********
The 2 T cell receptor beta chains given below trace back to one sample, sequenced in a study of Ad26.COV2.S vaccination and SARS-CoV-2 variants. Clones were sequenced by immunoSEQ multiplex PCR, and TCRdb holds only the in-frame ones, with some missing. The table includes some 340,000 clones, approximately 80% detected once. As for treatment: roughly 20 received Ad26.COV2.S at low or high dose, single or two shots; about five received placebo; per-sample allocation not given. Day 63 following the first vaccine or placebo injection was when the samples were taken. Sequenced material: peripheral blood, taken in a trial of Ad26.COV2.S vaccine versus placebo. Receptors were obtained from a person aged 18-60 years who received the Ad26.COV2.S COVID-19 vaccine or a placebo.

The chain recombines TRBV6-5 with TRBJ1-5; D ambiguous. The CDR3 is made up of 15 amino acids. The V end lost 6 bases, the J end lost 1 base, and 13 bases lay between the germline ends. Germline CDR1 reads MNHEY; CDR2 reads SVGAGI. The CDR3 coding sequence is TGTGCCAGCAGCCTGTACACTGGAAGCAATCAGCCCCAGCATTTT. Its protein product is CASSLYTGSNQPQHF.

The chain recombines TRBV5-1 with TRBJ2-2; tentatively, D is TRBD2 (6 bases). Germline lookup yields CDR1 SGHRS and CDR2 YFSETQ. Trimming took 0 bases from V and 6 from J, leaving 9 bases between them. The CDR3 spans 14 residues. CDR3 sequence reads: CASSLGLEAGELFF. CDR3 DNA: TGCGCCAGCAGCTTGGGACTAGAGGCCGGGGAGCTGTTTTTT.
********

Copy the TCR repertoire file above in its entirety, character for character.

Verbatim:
The 2 T cell receptor beta chains given below trace back to one sample, sequenced in a study of Ad26.COV2.S vaccination and SARS-CoV-2 variants. Clones were sequenced by immunoSEQ multiplex PCR, and TCRdb holds only the in-frame ones, with some missing. The table includes some 340,000 clones, approximately 80% detected once. As for treatment: roughly 20 received Ad26.COV2.S at low or high dose, single or two shots; about five received placebo; per-sample allocation not given. Day 63 following the first vaccine or placebo injection was when the samples were taken. Sequenced material: peripheral blood, taken in a trial of Ad26.COV2.S vaccine versus placebo. Receptors were obtained from a person aged 18-60 years who received the Ad26.COV2.S COVID-19 vaccine or a placebo.

The chain recombines TRBV6-5 with TRBJ1-5; D ambiguous. The CDR3 is made up of 15 amino acids. The V end lost 6 bases, the J end lost 1 base, and 13 bases lay between the germline ends. Germline CDR1 reads MNHEY; CDR2 reads SVGAGI. The CDR3 coding sequence is TGTGCCAGCAGCCTGTACACTGGAAGCAATCAGCCCCAGCATTTT. Its protein product is CASSLYTGSNQPQHF.

The chain recombines TRBV5-1 with TRBJ2-2; tentatively, D is TRBD2 (6 bases). Germline lookup yields CDR1 SGHRS and CDR2 YFSETQ. Trimming took 0 bases from V and 6 from J, leaving 9 bases between them. The CDR3 spans 14 residues. CDR3 sequence reads: CASSLGLEAGELFF. CDR3 DNA: TGCGCCAGCAGCTTGGGACTAGAGGCCGGGGAGCTGTTTTTT.